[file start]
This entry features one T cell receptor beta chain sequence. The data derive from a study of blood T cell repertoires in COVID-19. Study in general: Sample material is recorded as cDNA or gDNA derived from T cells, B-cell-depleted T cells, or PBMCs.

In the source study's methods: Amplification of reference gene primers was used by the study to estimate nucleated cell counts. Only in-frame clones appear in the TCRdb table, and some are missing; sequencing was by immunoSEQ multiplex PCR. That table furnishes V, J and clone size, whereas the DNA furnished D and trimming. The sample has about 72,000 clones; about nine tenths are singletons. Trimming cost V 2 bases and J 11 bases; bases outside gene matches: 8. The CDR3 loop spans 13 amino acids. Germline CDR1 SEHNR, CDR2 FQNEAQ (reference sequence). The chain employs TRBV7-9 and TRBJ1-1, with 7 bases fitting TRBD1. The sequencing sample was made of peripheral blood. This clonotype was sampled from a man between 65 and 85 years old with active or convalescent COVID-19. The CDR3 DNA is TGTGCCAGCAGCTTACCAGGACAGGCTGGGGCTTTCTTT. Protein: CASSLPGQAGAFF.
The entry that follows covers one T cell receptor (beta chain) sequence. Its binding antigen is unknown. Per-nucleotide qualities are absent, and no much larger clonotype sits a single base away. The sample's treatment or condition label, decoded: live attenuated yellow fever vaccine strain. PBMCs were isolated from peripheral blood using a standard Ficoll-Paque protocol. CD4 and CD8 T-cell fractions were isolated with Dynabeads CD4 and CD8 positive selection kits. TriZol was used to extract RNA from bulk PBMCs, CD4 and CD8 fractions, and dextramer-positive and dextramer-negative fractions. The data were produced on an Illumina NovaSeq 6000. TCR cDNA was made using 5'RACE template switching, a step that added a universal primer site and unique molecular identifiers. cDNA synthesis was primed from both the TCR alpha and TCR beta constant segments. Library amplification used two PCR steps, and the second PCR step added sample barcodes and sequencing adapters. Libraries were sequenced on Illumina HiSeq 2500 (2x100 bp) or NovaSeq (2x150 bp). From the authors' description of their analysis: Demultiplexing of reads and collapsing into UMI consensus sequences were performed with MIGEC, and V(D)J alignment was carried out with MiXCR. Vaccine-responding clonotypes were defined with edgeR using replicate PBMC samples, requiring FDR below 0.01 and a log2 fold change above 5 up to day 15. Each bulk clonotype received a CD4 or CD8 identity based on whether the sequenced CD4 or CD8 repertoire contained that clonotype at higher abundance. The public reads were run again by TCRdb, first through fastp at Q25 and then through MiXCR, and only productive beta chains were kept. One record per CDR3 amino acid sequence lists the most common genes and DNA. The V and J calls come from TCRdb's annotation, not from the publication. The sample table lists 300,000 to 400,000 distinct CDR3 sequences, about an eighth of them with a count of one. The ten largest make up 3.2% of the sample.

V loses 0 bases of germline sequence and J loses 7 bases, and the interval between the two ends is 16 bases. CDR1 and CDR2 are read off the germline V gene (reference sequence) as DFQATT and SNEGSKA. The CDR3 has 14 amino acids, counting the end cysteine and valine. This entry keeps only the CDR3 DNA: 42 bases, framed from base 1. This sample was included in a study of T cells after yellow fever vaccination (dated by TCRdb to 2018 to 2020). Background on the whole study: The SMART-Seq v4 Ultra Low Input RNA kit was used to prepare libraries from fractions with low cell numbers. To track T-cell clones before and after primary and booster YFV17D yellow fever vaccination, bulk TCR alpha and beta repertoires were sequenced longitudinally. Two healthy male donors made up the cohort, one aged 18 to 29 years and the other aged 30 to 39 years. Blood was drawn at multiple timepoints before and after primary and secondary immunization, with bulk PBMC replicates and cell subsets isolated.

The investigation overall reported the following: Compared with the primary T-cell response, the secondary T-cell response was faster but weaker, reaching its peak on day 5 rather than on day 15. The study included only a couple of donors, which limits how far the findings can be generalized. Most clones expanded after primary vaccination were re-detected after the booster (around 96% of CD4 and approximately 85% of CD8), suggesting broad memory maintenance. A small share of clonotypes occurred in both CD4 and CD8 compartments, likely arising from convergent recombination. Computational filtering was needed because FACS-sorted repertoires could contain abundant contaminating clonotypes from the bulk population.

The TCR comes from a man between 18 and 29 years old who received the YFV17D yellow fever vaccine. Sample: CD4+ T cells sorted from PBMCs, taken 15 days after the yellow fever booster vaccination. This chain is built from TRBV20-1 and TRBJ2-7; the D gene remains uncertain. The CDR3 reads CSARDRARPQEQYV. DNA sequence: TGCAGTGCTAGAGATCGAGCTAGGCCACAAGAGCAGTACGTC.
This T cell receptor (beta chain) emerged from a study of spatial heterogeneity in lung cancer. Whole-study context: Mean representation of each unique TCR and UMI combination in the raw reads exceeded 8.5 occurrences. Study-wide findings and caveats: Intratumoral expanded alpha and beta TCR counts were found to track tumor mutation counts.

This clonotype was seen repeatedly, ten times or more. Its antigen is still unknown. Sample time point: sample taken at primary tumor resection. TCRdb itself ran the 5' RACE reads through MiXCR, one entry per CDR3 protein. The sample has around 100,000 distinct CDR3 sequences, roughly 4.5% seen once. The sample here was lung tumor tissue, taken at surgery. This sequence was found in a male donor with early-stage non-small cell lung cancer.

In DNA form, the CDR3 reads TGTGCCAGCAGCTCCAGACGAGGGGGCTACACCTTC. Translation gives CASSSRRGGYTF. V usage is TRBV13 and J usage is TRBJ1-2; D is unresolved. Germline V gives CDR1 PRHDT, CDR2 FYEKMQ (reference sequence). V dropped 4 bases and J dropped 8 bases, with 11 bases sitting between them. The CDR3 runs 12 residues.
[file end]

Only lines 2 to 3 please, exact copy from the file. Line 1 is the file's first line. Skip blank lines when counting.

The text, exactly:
In the source study's methods: Amplification of reference gene primers was used by the study to estimate nucleated cell counts. Only in-frame clones appear in the TCRdb table, and some are missing; sequencing was by immunoSEQ multiplex PCR. That table furnishes V, J and clone size, whereas the DNA furnished D and trimming. The sample has about 72,000 clones; about nine tenths are singletons. Trimming cost V 2 bases and J 11 bases; bases outside gene matches: 8. The CDR3 loop spans 13 amino acids. Germline CDR1 SEHNR, CDR2 FQNEAQ (reference sequence). The chain employs TRBV7-9 and TRBJ1-1, with 7 bases fitting TRBD1. The sequencing sample was made of peripheral blood. This clonotype was sampled from a man between 65 and 85 years old with active or convalescent COVID-19. The CDR3 DNA is TGTGCCAGCAGCTTACCAGGACAGGCTGGGGCTTTCTTT. Protein: CASSLPGQAGAFF.
The entry that follows covers one T cell receptor (beta chain) sequence. Its binding antigen is unknown. Per-nucleotide qualities are absent, and no much larger clonotype sits a single base away. The sample's treatment or condition label, decoded: live attenuated yellow fever vaccine strain. PBMCs were isolated from peripheral blood using a standard Ficoll-Paque protocol. CD4 and CD8 T-cell fractions were isolated with Dynabeads CD4 and CD8 positive selection kits. TriZol was used to extract RNA from bulk PBMCs, CD4 and CD8 fractions, and dextramer-positive and dextramer-negative fractions. The data were produced on an Illumina NovaSeq 6000. TCR cDNA was made using 5'RACE template switching, a step that added a universal primer site and unique molecular identifiers. cDNA synthesis was primed from both the TCR alpha and TCR beta constant segments. Library amplification used two PCR steps, and the second PCR step added sample barcodes and sequencing adapters. Libraries were sequenced on Illumina HiSeq 2500 (2x100 bp) or NovaSeq (2x150 bp). From the authors' description of their analysis: Demultiplexing of reads and collapsing into UMI consensus sequences were performed with MIGEC, and V(D)J alignment was carried out with MiXCR. Vaccine-responding clonotypes were defined with edgeR using replicate PBMC samples, requiring FDR below 0.01 and a log2 fold change above 5 up to day 15. Each bulk clonotype received a CD4 or CD8 identity based on whether the sequenced CD4 or CD8 repertoire contained that clonotype at higher abundance. The public reads were run again by TCRdb, first through fastp at Q25 and then through MiXCR, and only productive beta chains were kept. One record per CDR3 amino acid sequence lists the most common genes and DNA. The V and J calls come from TCRdb's annotation, not from the publication. The sample table lists 300,000 to 400,000 distinct CDR3 sequences, about an eighth of them with a count of one. The ten largest make up 3.2% of the sample.